MORGANTOWN, W.Va.–In recent years, the West Virginia University women’s soccer team is used to success and last season was no different despite head coach Nikki Izzo-Brown having a young team.
Last season the Mountaineers replaced seven starters from the 2018 squad that posted a 15-4-4 record. However, that didn’t stop WVU from going to the Sweet 16 and finishing with a 12-8-2 record.
All but four of last season’s members return for the upcoming season but Covid-19 has put a damper on the team’s growth. Spring is a big time of the year for Izzo-Brown’s squad and is detrimental for their growth.
This spring and summer included some big things for WVU, including key scrimmages and a European Tour.
“This was such a big spring and I think for us to understand where they were at, to get those five competitions, to play the high level they were going to play,” Izzo-Brown said. “We were even supposed to go on a foreign tour to Northern Italy. It was really a disappointing time but what we’ve been doing and the only thing the NCAA has allowed us to do is break down film. All of us coaches, we’ve been breaking down film and really showing the tactics and the expectation and showing different athletes in their movements so they’re having a really good understanding just with film. I’m zooming, zooming, zooming and so are these athletes. I’m just so thankful that they are so open minded to learning and watching film and doing the learning that way. Because that’s the best teacher is getting out there and doing it but now, I guess it’s the next one we’re embracing is just seeing it.”
Developing her players is one of seasoned coach’s favorite things.
“I just love developing my players and when you are in the fall season it’s about developing our system of play and dealing with opposing teams’ system of play,” she said. “Our spring season is a lot about our team concept but individual concept. I really miss maximizing my athletes’ potential and developing them. That’s what really motivates me as a coach to have no regrets when they graduate. I really miss that aspect because we have so much more time to spend with that.”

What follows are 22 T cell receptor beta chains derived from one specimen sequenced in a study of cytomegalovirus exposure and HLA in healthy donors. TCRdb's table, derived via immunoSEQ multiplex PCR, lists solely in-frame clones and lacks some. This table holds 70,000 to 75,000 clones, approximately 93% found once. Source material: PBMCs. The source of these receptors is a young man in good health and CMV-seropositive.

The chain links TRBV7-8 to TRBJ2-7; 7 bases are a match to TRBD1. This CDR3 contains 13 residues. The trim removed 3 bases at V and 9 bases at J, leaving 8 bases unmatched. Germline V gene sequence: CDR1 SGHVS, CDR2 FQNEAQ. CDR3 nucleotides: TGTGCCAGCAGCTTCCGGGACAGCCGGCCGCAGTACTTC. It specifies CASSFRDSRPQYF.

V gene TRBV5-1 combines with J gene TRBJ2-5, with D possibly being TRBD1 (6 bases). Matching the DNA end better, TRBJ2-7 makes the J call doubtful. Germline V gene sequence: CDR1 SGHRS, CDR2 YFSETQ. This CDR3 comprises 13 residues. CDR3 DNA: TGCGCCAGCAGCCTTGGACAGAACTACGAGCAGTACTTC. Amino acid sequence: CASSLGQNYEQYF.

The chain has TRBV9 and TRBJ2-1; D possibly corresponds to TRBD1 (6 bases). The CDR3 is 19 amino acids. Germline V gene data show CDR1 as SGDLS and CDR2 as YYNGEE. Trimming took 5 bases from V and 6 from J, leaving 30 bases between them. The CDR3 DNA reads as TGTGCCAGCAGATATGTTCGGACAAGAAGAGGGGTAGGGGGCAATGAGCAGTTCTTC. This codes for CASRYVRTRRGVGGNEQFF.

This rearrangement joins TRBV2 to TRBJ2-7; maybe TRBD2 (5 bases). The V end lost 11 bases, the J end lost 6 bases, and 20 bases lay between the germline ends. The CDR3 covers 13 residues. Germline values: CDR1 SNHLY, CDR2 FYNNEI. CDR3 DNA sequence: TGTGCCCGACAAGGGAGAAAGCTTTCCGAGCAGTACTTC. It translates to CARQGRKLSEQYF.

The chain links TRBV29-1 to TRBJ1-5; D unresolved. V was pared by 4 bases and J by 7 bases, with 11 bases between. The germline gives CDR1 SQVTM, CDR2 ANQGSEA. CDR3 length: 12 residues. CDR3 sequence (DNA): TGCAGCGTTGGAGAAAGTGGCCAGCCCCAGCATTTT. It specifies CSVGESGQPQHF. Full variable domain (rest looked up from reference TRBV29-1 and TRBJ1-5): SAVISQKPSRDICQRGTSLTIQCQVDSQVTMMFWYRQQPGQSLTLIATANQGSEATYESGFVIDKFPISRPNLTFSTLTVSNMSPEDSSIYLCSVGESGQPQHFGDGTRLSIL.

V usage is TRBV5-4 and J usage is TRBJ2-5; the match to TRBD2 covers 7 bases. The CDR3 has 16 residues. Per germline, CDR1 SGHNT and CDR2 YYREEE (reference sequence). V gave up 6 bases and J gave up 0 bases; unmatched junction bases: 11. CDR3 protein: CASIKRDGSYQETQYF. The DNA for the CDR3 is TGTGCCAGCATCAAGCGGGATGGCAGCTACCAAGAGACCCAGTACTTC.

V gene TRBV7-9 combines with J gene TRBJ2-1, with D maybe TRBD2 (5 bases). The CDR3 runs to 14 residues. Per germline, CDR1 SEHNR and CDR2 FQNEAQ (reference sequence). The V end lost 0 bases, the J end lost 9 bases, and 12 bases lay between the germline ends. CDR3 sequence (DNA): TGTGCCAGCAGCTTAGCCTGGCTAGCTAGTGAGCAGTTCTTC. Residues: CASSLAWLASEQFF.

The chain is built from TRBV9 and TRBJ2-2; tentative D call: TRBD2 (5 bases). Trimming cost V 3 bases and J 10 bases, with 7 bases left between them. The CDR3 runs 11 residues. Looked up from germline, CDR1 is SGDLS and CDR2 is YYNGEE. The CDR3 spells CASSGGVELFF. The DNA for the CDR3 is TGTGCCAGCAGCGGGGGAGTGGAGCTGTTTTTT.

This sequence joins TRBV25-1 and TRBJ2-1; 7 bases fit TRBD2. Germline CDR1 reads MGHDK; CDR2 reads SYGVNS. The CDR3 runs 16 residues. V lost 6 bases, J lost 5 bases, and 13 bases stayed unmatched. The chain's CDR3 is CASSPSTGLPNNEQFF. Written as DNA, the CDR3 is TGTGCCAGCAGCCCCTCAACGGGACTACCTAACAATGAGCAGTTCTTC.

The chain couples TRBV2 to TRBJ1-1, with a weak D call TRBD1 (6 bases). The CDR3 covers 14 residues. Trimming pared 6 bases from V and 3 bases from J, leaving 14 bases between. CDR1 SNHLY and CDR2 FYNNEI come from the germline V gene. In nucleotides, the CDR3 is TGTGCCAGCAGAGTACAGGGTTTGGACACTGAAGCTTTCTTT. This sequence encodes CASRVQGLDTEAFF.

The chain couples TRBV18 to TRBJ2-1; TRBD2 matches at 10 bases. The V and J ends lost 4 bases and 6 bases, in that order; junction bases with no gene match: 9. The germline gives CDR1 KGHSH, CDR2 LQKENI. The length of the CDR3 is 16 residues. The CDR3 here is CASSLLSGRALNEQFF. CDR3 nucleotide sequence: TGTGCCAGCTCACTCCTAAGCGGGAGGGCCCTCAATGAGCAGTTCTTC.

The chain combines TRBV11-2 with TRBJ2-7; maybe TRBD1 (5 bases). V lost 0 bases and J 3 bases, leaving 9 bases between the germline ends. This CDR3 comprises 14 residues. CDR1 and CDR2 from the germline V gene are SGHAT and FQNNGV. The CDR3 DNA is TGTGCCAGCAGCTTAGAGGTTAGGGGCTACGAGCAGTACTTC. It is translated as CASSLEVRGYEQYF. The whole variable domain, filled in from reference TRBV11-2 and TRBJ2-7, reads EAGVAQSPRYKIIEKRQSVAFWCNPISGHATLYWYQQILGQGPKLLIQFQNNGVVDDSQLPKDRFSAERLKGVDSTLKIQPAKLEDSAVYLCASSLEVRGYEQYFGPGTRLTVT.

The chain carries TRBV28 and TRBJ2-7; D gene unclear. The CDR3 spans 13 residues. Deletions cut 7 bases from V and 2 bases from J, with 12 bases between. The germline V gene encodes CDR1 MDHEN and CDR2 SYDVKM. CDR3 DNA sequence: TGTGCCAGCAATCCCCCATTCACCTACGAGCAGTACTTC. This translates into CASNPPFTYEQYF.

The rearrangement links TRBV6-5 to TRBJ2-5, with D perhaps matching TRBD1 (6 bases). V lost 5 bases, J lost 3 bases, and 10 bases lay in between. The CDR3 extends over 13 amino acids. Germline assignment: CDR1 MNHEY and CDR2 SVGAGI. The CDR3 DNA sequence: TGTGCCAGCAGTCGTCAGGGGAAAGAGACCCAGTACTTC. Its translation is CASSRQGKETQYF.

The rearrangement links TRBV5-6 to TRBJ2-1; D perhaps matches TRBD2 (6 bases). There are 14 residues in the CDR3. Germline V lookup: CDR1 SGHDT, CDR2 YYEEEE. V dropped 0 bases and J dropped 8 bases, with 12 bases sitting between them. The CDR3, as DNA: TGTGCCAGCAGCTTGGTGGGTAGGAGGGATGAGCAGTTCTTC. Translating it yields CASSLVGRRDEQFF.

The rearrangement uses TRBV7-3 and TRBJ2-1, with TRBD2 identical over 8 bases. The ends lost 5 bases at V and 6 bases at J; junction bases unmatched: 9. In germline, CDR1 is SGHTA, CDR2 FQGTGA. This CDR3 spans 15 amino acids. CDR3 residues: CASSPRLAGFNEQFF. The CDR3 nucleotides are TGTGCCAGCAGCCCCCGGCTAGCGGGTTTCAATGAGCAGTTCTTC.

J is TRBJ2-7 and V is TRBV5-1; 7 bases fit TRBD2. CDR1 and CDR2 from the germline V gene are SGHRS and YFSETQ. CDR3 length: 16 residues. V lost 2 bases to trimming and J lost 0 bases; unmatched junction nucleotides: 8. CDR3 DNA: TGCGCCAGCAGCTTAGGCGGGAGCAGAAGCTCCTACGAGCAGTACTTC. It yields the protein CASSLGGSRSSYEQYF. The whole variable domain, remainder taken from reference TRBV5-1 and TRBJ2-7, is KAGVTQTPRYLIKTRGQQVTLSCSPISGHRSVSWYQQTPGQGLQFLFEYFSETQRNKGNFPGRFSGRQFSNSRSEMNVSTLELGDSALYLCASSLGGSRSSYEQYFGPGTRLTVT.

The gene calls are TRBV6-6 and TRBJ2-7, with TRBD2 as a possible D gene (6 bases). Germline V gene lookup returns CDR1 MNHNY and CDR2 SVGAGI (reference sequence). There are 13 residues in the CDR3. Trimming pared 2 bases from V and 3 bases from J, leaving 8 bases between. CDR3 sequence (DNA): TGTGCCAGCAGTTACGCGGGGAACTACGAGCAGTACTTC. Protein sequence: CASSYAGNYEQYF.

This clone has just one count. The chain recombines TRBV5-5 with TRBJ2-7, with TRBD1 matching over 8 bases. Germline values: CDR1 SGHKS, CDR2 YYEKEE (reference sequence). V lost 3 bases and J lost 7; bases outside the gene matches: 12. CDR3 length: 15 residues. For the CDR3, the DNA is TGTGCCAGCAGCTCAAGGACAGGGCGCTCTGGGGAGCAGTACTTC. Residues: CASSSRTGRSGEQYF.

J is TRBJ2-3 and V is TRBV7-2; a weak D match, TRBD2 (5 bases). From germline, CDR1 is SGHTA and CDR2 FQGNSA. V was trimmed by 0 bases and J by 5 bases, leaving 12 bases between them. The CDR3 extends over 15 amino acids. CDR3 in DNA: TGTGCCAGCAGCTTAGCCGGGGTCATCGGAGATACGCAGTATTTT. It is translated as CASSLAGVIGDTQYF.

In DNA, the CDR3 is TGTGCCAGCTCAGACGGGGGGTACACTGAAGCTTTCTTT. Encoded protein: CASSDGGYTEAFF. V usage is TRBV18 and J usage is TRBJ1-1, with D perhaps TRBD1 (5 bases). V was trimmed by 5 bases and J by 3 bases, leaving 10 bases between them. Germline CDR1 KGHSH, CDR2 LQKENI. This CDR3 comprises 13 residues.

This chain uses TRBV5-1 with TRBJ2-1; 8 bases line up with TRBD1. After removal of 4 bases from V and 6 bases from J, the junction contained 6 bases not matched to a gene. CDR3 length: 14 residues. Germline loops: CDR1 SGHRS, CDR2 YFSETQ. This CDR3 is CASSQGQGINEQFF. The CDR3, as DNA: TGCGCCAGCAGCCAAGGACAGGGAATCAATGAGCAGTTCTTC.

One of the Mountaineers’ biggest losses from last year’s team was goalkeeper Rylee Foster. As a senior the Cambridge, Ontario native appeared in 26 games, where she had 87 saves and posting a .077 save percentage.
Foster had 11 of WVU’s 12 wins.
Sophomore Kayza Massey is the only returning goalkeeper so that was a major area of focus in recruiting.
And the Mountaineers picked up a gem in freshman Katie Nester, an all-state goalie from Charleston Catholic (W.Va.) High School and Jessica Kasacek, a goalie from Canterbury, Connecticut.
“Let’s talk goalkeeping,” Izzo-Brown said. “We definitely had a big need. You guys know losing Riley, we only had one other goalkeeper so that was first and foremost one of our biggest gets and making sure as a staff that we really put ourselves in a good position to have goalkeeping intact and we feel with Jess having coming from Connecticut and the experience she’s had at that high level is definitely a great opportunity for us, especially in that position. Then of course it’s always so important to me to have kids from our state. Emily Charles has not only got it done one the playing field but she’s an incredible student and both of them are going to be great representation of our team, our athletic department, our university. I expect big things out of them and I’m super excited.”
WVU also picked up Boston College transfer Maddie Murphy, who has two years of eligibility remaining.
With college athletic facilities opening soon, it is hopeful the youthful Mountaineers can make up for lost time.
Cover Photo Credit: WVU Sports